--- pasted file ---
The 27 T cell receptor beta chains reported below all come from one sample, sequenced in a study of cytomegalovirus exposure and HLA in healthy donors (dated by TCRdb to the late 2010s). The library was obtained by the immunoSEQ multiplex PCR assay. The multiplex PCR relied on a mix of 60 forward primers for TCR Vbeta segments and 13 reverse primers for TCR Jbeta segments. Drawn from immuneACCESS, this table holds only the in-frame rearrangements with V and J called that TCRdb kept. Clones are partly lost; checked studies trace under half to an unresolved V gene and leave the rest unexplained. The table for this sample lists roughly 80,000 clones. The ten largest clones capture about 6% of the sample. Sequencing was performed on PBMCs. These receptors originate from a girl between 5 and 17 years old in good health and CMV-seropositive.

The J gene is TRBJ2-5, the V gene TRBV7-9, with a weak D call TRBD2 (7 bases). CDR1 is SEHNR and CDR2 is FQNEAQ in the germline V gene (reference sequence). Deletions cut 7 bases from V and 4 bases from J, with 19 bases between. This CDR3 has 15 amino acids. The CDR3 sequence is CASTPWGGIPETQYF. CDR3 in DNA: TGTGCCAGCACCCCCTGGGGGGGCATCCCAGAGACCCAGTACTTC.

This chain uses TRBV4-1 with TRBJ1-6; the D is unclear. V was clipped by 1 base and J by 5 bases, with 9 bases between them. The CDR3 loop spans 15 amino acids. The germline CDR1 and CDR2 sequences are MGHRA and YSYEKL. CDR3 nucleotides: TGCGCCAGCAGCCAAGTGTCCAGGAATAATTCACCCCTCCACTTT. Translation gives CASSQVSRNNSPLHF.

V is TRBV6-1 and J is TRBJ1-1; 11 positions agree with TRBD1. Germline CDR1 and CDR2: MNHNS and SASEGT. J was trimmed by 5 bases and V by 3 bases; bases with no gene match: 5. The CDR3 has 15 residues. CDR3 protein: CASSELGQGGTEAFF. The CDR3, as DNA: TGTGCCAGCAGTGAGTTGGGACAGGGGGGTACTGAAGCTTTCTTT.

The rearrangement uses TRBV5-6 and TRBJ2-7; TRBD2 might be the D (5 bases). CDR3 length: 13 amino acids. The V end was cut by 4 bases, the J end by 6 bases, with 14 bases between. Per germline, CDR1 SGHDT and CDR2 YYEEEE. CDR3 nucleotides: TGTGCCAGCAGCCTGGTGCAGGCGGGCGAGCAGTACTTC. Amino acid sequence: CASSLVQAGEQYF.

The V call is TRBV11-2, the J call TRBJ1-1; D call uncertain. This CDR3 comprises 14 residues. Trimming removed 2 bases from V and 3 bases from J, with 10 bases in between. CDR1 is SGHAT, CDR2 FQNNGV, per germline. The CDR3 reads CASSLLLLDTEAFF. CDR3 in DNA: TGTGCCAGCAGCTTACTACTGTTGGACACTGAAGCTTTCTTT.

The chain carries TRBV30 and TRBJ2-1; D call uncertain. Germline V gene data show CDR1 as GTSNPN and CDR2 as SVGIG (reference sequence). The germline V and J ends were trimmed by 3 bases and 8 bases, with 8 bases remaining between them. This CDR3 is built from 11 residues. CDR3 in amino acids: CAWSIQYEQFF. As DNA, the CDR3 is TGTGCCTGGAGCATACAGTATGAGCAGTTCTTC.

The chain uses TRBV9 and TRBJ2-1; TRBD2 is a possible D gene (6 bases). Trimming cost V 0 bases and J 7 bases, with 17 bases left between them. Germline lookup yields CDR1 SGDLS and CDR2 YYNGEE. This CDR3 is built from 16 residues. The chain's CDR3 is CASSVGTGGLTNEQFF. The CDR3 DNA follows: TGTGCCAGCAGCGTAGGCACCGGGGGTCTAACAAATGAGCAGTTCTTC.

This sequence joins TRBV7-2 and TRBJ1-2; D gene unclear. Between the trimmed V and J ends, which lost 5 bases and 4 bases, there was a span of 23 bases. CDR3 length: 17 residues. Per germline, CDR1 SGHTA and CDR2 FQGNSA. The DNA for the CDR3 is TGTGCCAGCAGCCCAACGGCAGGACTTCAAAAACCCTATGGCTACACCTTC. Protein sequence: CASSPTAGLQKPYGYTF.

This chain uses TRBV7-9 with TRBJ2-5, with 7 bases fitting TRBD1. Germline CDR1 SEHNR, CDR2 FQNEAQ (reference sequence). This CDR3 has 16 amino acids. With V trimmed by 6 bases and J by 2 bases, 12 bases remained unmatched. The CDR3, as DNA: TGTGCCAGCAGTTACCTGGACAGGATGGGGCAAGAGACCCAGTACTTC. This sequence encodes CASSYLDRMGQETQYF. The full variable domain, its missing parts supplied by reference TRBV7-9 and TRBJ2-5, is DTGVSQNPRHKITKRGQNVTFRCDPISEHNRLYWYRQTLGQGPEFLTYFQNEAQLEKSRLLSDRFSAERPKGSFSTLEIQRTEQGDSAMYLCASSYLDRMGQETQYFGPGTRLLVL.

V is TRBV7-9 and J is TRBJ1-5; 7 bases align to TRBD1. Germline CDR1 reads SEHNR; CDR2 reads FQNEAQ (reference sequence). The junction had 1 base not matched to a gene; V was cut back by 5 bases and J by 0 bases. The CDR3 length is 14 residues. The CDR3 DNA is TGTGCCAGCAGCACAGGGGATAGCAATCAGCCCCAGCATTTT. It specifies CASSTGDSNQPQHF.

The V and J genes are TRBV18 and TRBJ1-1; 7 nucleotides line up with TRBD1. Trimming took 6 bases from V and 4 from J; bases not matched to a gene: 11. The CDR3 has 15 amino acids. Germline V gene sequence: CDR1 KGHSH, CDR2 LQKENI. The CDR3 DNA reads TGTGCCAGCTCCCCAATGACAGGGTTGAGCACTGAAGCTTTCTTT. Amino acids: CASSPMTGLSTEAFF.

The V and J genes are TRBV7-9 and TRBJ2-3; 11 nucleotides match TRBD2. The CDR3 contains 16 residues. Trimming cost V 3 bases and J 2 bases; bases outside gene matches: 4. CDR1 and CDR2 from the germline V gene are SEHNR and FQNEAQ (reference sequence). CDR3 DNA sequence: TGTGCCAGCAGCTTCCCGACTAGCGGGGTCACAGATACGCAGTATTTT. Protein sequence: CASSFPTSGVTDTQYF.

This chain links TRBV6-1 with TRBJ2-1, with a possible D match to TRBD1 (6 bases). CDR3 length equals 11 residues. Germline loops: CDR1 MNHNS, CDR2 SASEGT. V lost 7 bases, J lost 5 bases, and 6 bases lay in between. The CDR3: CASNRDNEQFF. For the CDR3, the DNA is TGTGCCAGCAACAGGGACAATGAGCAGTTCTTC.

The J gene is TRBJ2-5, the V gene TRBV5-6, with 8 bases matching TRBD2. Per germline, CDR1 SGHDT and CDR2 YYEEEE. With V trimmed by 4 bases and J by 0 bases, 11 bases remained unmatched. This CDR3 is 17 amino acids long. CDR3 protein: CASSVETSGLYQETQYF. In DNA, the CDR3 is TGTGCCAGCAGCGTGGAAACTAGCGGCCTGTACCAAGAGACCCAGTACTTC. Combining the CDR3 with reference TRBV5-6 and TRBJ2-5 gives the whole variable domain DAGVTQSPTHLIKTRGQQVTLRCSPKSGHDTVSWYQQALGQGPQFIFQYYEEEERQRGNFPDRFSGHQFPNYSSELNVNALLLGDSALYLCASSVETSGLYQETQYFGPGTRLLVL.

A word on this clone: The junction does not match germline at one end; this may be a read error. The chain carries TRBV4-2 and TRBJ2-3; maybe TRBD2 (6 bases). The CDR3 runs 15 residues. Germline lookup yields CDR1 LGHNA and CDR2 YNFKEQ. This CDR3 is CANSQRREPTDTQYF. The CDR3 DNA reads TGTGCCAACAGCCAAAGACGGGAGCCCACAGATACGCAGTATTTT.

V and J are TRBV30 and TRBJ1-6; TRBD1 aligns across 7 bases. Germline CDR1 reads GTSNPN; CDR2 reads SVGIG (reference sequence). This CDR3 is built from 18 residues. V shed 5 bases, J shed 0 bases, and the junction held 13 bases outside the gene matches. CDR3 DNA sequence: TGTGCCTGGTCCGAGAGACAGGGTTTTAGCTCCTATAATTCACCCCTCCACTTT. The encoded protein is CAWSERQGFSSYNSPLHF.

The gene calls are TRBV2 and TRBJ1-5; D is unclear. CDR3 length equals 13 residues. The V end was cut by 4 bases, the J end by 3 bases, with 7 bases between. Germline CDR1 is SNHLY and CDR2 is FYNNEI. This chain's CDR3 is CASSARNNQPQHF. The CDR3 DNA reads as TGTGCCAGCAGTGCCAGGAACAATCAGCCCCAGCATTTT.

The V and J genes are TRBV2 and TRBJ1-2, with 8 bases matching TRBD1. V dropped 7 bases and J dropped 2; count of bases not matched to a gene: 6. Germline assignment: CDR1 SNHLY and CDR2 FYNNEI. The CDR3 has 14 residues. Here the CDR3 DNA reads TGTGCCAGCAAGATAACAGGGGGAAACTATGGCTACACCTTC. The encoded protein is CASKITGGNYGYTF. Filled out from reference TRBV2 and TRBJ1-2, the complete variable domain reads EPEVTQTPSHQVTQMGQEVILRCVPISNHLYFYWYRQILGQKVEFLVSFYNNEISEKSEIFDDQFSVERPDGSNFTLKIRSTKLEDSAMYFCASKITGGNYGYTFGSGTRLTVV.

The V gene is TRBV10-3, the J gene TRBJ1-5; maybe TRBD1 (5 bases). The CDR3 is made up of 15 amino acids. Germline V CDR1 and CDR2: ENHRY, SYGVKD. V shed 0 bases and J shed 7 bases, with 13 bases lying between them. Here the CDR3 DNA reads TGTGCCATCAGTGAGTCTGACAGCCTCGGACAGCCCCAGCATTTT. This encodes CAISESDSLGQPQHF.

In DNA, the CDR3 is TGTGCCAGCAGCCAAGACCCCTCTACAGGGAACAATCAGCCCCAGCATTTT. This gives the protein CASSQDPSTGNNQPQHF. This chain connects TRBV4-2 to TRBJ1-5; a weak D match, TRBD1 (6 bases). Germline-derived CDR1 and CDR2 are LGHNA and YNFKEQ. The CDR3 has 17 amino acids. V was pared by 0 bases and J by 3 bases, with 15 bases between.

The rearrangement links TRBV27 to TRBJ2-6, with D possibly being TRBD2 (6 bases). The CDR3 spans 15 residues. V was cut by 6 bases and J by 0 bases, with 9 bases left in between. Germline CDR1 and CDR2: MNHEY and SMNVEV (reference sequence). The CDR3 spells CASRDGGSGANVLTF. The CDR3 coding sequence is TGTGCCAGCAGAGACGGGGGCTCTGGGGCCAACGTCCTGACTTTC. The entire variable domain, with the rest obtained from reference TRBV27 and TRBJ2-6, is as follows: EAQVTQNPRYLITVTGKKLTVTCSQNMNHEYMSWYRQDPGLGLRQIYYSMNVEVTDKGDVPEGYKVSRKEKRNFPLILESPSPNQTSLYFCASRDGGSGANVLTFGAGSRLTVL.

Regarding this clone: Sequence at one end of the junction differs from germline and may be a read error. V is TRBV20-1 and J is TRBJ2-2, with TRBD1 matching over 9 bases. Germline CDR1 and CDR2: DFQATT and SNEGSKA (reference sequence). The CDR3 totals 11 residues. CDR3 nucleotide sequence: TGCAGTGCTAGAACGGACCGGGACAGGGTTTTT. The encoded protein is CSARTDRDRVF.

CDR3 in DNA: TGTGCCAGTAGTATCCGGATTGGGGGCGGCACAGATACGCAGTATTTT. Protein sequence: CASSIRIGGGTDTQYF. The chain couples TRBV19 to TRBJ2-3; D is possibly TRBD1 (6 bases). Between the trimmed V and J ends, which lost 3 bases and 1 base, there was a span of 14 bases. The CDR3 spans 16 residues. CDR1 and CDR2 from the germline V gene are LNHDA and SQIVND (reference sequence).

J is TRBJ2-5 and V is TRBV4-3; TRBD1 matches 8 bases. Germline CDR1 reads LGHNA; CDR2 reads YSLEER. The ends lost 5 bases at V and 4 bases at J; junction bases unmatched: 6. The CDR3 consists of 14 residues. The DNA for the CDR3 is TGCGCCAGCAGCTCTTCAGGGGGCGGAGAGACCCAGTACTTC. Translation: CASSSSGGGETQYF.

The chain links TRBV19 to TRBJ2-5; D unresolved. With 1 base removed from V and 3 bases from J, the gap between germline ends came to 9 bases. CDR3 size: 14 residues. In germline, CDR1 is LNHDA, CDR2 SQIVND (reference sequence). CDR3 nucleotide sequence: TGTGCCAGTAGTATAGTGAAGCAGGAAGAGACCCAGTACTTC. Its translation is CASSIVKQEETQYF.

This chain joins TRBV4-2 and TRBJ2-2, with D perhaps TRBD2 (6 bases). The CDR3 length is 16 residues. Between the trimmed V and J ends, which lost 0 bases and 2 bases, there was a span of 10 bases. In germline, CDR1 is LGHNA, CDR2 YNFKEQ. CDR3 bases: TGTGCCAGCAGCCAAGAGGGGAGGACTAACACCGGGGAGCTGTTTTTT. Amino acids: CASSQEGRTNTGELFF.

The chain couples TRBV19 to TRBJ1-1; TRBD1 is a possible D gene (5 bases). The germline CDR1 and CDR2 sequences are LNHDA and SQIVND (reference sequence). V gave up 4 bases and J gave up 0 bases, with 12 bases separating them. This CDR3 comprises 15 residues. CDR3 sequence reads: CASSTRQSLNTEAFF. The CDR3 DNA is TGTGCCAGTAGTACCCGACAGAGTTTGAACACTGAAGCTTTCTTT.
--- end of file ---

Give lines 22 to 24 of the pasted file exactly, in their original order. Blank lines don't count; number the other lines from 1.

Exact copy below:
The rearrangement links TRBV27 to TRBJ2-6, with D possibly being TRBD2 (6 bases). The CDR3 spans 15 residues. V was cut by 6 bases and J by 0 bases, with 9 bases left in between. Germline CDR1 and CDR2: MNHEY and SMNVEV (reference sequence). The CDR3 spells CASRDGGSGANVLTF. The CDR3 coding sequence is TGTGCCAGCAGAGACGGGGGCTCTGGGGCCAACGTCCTGACTTTC. The entire variable domain, with the rest obtained from reference TRBV27 and TRBJ2-6, is as follows: EAQVTQNPRYLITVTGKKLTVTCSQNMNHEYMSWYRQDPGLGLRQIYYSMNVEVTDKGDVPEGYKVSRKEKRNFPLILESPSPNQTSLYFCASRDGGSGANVLTFGAGSRLTVL.

Regarding this clone: Sequence at one end of the junction differs from germline and may be a read error. V is TRBV20-1 and J is TRBJ2-2, with TRBD1 matching over 9 bases. Germline CDR1 and CDR2: DFQATT and SNEGSKA (reference sequence). The CDR3 totals 11 residues. CDR3 nucleotide sequence: TGCAGTGCTAGAACGGACCGGGACAGGGTTTTT. The encoded protein is CSARTDRDRVF.

CDR3 in DNA: TGTGCCAGTAGTATCCGGATTGGGGGCGGCACAGATACGCAGTATTTT. Protein sequence: CASSIRIGGGTDTQYF. The chain couples TRBV19 to TRBJ2-3; D is possibly TRBD1 (6 bases). Between the trimmed V and J ends, which lost 3 bases and 1 base, there was a span of 14 bases. The CDR3 spans 16 residues. CDR1 and CDR2 from the germline V gene are LNHDA and SQIVND (reference sequence).